Bitterness, loneliness and lack of fulfillment are the central themes of this grim posthumous collection. Yates (1926-1992) was the consummate writer's writer; his fiction influenced a generation of young admirers, including Andre Dubus and Richard Ford, but he has yet to achieve the name recognition of many of his disciples. This collection of 27 stories, seven previously unpublished, but most reprints from two long-out-of-print collections issued in 1962 and 1981, may change that. Yates is a gifted storyteller, particularly skilled at making emotional pain and sadness starkly real as his characters manage to live below even their own meager expectations. Compulsive failure Walter Henderson, the protagonist of "A Glutton for Punishment," plans his life as a series of expected defeats. In "The Canal" two veterans play at macho one-upmanship with phony war stories as their wives snicker with disdain. "A Clinical Romance" tells of the bickering and despair of men confined to a tuberculosis ward in a gloomy Virginia hospital. "Evening on the Cte d'Azur" is an achingly sad tale of lonely navy wives with too much time on their hands and too little self-esteem. Pitch-perfect in their gloomy detachment, these stories about the fractured relationships of lovers, friends, parents and children, and husbands and wives ring all too true. Yates's powerful dialogue and narrative make it entirely clear that no matter what, people are going to be only as happy as they have already made up their minds to be.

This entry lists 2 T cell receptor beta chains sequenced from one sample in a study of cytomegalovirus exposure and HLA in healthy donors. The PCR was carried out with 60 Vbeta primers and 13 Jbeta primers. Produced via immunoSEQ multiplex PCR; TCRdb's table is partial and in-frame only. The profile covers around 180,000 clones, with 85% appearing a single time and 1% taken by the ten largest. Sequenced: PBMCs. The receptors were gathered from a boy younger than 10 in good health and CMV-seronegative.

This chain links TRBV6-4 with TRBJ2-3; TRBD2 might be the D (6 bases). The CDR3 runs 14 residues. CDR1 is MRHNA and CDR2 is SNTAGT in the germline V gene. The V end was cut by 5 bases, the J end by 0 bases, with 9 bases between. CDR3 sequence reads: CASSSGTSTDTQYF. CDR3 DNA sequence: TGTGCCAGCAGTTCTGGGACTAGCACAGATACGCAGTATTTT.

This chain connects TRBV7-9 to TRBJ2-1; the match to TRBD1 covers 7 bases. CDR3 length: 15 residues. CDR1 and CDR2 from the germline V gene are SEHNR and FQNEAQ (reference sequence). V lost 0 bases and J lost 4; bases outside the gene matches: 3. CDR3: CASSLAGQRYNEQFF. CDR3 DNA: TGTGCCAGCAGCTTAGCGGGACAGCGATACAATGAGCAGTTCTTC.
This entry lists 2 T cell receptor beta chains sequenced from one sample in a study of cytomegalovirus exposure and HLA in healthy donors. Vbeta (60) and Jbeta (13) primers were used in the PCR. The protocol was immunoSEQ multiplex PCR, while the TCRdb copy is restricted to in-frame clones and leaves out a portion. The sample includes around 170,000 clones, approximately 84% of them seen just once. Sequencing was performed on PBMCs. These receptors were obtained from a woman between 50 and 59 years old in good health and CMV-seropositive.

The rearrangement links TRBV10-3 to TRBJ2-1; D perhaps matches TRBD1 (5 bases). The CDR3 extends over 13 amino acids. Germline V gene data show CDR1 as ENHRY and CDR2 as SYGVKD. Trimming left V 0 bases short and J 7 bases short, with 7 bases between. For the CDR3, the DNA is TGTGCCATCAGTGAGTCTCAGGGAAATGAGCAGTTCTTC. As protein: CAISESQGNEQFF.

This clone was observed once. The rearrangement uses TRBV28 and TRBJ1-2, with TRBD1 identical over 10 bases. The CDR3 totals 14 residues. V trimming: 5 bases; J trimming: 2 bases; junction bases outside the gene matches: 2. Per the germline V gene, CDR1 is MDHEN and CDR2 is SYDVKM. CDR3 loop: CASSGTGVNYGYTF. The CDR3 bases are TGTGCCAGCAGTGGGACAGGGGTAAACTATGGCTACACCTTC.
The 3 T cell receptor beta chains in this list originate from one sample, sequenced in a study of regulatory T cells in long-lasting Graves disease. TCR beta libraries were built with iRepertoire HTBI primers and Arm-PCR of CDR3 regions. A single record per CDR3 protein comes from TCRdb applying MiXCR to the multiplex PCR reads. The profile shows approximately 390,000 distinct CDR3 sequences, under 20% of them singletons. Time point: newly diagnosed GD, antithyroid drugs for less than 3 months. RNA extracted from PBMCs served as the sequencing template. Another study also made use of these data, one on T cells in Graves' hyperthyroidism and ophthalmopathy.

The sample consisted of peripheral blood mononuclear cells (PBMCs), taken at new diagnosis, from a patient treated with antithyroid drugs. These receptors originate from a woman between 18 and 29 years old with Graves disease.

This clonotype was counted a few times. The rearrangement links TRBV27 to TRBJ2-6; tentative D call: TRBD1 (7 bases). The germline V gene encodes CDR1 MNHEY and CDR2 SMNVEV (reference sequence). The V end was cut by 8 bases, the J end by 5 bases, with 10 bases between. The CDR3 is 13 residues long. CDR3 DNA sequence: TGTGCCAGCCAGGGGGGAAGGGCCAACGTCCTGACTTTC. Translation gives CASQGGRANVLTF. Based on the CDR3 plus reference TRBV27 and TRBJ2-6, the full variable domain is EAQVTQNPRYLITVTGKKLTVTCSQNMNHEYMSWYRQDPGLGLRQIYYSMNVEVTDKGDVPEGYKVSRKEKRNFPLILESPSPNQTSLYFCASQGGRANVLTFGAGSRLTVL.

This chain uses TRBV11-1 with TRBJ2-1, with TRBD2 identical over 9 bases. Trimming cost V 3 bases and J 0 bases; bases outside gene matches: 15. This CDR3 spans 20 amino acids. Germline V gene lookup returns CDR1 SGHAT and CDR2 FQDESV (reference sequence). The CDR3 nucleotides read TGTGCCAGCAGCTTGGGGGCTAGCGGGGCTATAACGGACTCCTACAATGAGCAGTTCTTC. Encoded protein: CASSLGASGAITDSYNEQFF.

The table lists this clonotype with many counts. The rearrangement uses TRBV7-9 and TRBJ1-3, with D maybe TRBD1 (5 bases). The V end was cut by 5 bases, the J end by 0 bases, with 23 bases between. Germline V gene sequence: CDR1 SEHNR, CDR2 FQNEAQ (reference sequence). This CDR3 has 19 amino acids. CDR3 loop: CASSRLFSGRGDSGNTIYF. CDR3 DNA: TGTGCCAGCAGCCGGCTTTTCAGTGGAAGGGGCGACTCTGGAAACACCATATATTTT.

Yeats, W. B. (1987). A Vision. New York, Collier Books.
Contents: A packet for Ezra Pound; stories of Michael Robartes and his friends: an extract from a record made by his pupils; phases of moon; great wheel; completed symbol; soul in judgment; great year of ancients; dove or swan; all soul's night, an epilogue. With many figures and illustrations.